Who’s vs Whose – When to Choose Which One and Why?

If you are here trying to figure out when to use who’s and whose, this is the right article for you. We all know how complicated Grammar can be sometimes. But we got you.

People sometimes do get confused a lot with these two words that may sound alike but have different thoughts and functions in the sentence. It is essential to have an understanding and familiarity with who’s vs whose primarily for the writers, students, job applicants, etc. As a failure to do so might be an awful mistake.

who's vs whose

Same as the other basic writing errors like its and it’s, more can be considered confuse with who’s vs whose a socially distinctive marker in your writing ability. For example, if your writing contains this mistake often, you may be accused of sloppy writing or—even worse—sloppy thinking.

But, no need to worry now. As 501 Words will show you the difference between who’s vs whose. It is incredibly easy, and once you knew what separates with these two words, you don’t have trouble anymore.

On this page, you’ll learn about the following:

Who’s vs Whose

Who’s and whose are both come from the pronoun “who.” Here’s a more precise explanation.

Who’s is a contraction that means two words are shortened and combined. The formula is who + is, or who + has = who’s.

  • Example: Who’s ready?

Whose is a possessive form of “who.” You use this word when you are asking or telling of some things with whom it belongs.

  • Example: Whose bag is this?

How To Avoid The Who’S Vs Whose Error

Who’s and whose are two words that are often confused. Both of them sound almost the same when they are said or written, but there are actually a few differences between the two. It’s important to know exactly what each of these words mean in order to be sure that you are using the correct one. In this article, we’ll take a look at both of them and the different uses they have.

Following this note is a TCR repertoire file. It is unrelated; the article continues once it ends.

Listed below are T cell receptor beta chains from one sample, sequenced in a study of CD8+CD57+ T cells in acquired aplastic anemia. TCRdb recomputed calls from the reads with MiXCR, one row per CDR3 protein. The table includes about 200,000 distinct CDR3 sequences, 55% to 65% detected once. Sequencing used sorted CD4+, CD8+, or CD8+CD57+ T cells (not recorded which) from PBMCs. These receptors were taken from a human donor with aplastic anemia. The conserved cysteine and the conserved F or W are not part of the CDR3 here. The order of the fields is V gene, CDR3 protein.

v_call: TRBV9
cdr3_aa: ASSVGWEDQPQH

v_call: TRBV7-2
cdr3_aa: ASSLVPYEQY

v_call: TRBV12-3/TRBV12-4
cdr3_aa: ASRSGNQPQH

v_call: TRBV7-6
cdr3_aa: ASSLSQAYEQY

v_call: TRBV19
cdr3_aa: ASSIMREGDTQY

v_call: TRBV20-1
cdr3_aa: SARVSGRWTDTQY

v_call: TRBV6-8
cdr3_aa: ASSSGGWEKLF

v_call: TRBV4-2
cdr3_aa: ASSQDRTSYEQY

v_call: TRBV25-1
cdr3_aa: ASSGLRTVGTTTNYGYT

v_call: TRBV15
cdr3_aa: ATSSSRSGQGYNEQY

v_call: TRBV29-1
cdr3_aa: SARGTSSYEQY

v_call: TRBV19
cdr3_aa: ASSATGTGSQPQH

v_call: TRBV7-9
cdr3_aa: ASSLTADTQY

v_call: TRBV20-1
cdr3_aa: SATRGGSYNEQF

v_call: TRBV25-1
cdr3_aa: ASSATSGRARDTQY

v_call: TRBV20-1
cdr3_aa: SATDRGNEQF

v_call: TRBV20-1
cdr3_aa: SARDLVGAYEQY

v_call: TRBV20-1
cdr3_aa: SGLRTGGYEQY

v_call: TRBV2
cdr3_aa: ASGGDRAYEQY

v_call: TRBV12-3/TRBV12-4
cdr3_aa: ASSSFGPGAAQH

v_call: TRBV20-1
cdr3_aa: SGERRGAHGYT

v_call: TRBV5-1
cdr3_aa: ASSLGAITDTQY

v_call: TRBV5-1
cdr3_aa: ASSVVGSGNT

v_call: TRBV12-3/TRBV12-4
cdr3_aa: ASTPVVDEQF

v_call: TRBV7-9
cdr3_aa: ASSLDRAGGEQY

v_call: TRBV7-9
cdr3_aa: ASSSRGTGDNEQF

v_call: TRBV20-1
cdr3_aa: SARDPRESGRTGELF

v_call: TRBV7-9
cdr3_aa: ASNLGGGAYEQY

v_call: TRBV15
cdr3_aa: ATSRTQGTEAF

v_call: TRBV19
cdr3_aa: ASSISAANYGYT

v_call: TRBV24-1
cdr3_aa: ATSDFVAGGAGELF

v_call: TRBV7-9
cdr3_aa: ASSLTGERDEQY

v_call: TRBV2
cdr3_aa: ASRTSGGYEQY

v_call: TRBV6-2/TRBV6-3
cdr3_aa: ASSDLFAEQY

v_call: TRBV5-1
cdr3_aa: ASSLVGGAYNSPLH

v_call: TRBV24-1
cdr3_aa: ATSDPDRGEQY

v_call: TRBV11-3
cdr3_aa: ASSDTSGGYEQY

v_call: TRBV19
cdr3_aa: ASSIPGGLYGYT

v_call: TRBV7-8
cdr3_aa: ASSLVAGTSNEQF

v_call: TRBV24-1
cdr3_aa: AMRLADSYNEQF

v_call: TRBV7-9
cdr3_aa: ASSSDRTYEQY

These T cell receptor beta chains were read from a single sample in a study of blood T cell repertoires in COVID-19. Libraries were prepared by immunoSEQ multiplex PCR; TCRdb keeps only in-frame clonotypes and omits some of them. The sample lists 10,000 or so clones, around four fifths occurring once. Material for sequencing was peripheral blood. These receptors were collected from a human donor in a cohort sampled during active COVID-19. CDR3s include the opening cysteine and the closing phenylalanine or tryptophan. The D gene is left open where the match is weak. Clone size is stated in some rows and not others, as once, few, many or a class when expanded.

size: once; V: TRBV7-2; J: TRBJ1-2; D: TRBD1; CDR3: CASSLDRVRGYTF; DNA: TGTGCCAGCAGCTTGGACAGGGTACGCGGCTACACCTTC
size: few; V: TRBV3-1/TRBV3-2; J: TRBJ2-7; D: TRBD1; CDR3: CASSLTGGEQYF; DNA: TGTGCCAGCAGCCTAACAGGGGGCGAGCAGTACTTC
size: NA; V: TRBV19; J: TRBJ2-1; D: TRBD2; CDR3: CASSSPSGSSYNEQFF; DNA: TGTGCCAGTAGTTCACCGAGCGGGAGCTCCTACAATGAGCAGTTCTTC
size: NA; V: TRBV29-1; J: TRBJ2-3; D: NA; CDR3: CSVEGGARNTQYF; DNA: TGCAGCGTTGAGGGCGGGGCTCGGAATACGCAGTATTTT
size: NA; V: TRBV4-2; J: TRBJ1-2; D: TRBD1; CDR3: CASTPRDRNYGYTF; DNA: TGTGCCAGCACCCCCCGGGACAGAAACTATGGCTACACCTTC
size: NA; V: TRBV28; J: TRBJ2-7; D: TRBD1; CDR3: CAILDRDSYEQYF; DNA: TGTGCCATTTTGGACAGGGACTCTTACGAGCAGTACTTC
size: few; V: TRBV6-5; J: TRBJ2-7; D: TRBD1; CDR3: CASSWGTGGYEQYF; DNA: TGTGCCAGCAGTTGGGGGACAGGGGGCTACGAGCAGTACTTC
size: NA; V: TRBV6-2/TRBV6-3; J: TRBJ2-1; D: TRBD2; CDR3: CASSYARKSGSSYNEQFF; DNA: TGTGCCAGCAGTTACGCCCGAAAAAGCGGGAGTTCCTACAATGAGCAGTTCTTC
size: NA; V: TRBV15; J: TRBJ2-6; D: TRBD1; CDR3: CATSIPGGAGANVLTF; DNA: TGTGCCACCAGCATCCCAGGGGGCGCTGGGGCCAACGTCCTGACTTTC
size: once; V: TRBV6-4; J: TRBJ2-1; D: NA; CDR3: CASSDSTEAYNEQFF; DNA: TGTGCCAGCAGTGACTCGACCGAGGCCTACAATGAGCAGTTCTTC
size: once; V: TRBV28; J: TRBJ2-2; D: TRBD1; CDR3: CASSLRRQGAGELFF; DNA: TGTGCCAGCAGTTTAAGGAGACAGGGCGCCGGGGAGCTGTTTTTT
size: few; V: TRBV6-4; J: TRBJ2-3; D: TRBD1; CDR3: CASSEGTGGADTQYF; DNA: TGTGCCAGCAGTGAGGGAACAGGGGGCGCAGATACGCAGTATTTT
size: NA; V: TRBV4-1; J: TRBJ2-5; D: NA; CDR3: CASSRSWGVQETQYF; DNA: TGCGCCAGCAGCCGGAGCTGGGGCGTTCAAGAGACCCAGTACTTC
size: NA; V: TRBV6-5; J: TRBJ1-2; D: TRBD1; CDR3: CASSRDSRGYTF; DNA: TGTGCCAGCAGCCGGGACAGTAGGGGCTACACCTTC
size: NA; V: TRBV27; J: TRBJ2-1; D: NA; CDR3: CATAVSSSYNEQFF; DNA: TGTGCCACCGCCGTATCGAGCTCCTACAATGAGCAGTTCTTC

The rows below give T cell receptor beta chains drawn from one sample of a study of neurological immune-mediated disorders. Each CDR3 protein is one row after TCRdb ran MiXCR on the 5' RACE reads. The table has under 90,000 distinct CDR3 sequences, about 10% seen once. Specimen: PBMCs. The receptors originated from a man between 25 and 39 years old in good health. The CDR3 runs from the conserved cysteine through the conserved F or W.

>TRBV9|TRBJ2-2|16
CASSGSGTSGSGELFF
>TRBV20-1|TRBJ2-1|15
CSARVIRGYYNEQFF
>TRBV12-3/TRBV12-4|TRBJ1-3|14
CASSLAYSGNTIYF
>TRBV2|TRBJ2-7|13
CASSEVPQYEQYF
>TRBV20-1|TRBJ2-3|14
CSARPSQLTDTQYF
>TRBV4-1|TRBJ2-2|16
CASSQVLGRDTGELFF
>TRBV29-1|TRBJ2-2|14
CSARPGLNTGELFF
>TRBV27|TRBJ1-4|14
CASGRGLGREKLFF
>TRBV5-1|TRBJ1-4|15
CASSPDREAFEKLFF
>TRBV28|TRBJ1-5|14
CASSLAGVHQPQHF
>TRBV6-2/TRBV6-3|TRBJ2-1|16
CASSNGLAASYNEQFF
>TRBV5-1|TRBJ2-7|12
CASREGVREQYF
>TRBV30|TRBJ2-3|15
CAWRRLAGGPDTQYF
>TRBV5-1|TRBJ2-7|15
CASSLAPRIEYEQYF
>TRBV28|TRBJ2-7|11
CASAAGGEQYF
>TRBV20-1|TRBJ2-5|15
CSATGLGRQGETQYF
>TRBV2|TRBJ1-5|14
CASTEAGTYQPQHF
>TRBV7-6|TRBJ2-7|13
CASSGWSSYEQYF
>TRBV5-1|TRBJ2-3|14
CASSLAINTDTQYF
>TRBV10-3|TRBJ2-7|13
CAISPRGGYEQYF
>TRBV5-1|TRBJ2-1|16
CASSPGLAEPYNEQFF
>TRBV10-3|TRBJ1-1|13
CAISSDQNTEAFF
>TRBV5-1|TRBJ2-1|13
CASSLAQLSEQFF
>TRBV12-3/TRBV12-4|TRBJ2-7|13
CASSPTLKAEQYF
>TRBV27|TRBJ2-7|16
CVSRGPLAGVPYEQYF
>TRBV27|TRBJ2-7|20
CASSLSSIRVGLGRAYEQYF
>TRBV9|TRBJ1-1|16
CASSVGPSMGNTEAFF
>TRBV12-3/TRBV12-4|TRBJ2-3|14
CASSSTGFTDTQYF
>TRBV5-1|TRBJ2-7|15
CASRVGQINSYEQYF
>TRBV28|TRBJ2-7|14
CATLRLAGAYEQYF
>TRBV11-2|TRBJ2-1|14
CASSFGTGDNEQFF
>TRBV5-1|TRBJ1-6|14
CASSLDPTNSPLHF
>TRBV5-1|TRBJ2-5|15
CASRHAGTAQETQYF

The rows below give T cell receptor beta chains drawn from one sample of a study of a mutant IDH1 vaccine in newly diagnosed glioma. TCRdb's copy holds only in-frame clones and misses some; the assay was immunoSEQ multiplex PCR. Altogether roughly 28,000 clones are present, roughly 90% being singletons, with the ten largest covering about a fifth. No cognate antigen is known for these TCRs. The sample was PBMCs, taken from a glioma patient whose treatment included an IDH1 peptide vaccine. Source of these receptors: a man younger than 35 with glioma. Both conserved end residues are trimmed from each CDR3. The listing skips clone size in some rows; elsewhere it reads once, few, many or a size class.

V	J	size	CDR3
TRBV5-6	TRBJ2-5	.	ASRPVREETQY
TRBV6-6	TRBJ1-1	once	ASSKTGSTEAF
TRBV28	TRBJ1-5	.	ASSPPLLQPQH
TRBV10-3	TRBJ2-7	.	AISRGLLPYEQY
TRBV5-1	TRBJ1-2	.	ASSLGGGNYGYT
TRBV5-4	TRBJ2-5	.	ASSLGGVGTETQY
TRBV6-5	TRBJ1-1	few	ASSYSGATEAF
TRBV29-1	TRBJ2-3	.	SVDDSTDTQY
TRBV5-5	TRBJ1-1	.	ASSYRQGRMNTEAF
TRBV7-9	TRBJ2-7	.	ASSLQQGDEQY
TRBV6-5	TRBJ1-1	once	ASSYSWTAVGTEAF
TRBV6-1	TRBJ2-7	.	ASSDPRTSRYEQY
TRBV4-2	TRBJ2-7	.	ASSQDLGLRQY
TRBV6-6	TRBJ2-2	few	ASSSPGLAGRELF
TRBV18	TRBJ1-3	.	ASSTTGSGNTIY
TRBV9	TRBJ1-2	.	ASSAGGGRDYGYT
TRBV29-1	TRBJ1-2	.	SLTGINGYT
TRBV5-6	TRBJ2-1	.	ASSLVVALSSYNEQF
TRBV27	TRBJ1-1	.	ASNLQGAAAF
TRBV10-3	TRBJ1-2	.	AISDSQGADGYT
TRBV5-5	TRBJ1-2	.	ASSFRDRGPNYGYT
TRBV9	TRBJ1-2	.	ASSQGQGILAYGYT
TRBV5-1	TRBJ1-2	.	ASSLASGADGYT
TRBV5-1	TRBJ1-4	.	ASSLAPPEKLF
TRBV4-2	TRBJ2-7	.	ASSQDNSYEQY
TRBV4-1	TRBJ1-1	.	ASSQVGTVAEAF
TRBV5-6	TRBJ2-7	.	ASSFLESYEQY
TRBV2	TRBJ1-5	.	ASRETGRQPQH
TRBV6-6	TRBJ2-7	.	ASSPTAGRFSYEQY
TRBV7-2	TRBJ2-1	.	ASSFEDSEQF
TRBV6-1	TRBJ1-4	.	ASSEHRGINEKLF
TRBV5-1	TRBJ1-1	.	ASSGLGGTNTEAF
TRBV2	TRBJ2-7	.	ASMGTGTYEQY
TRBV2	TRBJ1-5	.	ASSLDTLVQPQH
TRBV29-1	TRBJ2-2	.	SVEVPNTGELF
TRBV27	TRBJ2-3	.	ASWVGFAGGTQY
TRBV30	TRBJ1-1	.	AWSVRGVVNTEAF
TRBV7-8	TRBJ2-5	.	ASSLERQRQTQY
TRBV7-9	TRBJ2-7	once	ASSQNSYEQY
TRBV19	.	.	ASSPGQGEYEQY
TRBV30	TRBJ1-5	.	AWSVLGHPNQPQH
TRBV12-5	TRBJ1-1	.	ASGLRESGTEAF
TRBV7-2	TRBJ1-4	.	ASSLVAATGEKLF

The most obvious use of “whose” is asking who owns something. For example, you could ask “whose shoes?” and it would mean “Who owns Shoes?” That’s a pretty sexy way to ask. However, whose is not always the best way to ask that question.

Another reason why whose isn’t the best choice for your writing is that it’s not as easy to spell as you’d like. You’ll need to add an apostrophe in front of it, which replaces the letter I. This can be a hassle, and you don’t want to do it all the time. When you do want to spell it, spelled out is usually easier.

If you are confused about which of these is the better choice for you, don’t panic. The correct answer depends on the context and situation. There are many situations where whose is more appropriate.

For example, you might want to ask “who owns the computer?” instead of just “who owns the laptop?” You might also want to say, “whose fault is it that it didn’t work?”. These are all examples of where whose would be more appropriate.

One of the things that makes whose different from who’s is the fact that it is a contraction. In other words, whose is short for “who has.” Unlike who’s, whose doesn’t have a missing letter. A similar trick is used with which.